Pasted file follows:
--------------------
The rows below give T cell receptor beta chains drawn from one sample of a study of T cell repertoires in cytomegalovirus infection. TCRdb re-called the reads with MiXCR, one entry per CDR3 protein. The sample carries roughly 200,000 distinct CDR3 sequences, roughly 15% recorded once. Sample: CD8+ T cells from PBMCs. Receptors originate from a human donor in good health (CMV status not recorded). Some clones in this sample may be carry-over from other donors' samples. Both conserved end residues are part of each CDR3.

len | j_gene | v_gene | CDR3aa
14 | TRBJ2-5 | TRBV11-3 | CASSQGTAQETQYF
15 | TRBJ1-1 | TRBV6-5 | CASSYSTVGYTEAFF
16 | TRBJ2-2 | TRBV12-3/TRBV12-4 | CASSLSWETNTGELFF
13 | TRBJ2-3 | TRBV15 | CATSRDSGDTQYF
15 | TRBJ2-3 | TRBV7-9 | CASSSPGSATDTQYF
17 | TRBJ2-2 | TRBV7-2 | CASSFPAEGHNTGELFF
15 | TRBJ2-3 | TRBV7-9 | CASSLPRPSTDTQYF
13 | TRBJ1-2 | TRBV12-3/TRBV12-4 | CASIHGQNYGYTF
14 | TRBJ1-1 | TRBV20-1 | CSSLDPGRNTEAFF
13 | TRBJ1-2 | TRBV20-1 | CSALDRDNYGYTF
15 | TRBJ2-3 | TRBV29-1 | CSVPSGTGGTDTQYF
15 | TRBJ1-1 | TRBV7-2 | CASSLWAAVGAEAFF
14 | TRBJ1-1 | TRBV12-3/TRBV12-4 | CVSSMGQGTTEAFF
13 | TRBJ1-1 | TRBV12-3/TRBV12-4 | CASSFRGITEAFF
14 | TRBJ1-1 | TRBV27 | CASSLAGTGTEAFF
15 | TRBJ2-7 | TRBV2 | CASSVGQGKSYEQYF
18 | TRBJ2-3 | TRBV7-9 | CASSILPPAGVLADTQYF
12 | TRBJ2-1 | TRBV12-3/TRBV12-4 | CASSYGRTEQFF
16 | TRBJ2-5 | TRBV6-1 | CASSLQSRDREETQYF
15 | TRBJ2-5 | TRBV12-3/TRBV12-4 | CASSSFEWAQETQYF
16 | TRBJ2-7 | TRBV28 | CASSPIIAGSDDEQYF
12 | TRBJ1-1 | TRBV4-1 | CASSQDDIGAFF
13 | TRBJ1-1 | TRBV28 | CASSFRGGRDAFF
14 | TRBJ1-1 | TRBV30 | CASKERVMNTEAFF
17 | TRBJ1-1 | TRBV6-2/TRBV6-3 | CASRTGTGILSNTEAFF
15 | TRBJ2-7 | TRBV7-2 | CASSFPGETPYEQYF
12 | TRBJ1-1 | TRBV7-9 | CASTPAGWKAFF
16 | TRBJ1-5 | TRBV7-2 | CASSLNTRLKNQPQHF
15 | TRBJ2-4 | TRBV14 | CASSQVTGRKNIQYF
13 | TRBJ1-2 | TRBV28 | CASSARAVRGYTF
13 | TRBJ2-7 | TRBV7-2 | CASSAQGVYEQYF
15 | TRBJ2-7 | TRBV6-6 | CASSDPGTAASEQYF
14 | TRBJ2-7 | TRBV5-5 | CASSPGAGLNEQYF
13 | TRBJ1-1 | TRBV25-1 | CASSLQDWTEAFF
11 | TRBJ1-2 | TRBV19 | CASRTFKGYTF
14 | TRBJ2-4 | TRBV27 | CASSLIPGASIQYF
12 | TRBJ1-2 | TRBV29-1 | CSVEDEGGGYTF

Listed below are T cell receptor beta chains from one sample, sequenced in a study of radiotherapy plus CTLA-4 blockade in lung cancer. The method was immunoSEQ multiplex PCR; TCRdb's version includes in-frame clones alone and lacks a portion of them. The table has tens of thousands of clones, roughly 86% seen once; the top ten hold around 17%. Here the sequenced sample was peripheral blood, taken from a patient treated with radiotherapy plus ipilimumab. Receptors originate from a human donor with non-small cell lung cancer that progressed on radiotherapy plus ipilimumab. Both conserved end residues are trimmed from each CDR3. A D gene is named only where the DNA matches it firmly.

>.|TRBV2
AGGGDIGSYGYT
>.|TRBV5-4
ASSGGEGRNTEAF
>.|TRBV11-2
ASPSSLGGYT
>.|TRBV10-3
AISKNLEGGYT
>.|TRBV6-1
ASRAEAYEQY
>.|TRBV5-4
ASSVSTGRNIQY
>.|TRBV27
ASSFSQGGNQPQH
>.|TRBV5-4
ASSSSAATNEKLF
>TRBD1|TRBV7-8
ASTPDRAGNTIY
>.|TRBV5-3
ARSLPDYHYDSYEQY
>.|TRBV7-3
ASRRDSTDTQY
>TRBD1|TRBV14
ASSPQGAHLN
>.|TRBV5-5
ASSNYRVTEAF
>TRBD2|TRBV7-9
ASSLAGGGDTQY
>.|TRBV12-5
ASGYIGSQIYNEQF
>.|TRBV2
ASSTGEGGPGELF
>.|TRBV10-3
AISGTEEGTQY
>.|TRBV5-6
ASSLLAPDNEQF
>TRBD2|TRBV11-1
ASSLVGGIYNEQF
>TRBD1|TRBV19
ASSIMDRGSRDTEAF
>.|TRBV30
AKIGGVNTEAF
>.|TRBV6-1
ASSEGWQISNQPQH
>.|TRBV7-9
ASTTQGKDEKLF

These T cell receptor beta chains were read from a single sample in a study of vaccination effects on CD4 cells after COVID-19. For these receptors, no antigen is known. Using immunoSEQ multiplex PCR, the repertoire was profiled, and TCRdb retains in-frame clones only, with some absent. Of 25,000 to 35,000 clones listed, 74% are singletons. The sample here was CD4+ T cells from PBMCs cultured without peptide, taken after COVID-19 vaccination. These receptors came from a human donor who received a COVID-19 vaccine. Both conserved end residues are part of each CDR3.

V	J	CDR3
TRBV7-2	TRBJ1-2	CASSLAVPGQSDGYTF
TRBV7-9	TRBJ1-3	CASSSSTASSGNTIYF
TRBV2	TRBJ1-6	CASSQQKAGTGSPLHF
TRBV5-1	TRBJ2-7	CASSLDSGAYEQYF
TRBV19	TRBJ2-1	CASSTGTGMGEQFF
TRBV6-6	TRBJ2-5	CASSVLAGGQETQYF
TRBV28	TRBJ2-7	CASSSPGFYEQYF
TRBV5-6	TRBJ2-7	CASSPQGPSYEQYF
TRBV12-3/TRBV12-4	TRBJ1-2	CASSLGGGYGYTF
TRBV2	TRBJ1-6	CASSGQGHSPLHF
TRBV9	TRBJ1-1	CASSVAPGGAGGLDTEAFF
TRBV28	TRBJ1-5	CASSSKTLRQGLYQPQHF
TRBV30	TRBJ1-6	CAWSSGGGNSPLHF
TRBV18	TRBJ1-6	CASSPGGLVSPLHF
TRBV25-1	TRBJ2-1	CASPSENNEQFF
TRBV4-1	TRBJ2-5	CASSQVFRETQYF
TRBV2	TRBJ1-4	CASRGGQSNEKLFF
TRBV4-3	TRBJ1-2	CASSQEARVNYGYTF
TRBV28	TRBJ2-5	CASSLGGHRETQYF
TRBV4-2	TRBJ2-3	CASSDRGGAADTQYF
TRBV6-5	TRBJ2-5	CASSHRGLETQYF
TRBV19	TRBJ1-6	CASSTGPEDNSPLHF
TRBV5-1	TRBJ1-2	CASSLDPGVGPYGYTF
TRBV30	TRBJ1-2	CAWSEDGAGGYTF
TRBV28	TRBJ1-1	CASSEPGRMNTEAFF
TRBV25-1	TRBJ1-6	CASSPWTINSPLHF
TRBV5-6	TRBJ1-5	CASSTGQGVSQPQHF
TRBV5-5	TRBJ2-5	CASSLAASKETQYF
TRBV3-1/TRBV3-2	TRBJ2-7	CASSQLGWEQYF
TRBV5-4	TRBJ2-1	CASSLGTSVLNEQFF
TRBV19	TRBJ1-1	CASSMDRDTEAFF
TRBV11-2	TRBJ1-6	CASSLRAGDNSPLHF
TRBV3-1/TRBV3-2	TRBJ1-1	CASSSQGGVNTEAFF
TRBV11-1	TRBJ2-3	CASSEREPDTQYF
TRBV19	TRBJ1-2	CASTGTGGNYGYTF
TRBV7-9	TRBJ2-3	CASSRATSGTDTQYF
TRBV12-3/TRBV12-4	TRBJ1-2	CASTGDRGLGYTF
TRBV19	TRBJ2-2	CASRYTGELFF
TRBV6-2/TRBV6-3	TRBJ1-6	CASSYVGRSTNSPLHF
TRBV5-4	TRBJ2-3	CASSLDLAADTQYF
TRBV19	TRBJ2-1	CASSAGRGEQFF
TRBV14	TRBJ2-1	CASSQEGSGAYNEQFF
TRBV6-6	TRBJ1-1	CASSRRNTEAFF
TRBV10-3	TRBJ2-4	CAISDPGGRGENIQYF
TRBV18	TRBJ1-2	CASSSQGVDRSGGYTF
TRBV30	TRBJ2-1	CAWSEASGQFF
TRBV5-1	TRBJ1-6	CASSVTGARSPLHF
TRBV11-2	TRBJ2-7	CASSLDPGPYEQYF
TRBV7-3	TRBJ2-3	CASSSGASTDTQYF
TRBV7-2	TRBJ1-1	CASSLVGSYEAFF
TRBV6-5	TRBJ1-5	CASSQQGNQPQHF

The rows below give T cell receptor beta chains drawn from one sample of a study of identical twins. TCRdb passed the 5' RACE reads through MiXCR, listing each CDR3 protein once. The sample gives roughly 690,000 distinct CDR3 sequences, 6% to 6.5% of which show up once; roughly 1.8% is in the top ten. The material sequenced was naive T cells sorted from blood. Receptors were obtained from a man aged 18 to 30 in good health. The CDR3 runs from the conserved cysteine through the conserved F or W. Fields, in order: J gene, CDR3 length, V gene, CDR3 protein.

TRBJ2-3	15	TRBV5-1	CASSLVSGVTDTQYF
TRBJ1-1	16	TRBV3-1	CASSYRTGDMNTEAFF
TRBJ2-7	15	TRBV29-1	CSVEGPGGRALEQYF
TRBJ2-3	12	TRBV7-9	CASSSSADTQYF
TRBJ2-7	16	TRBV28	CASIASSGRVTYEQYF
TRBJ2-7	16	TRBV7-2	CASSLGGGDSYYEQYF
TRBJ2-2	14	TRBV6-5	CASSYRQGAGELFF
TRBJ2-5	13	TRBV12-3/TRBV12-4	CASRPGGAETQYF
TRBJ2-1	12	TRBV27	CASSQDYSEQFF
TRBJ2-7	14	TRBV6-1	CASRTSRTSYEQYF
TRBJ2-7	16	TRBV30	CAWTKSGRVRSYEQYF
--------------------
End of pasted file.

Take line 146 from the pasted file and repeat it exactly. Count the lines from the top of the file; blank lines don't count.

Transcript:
TRBJ2-7	16	TRBV7-2	CASSLGGGDSYYEQYF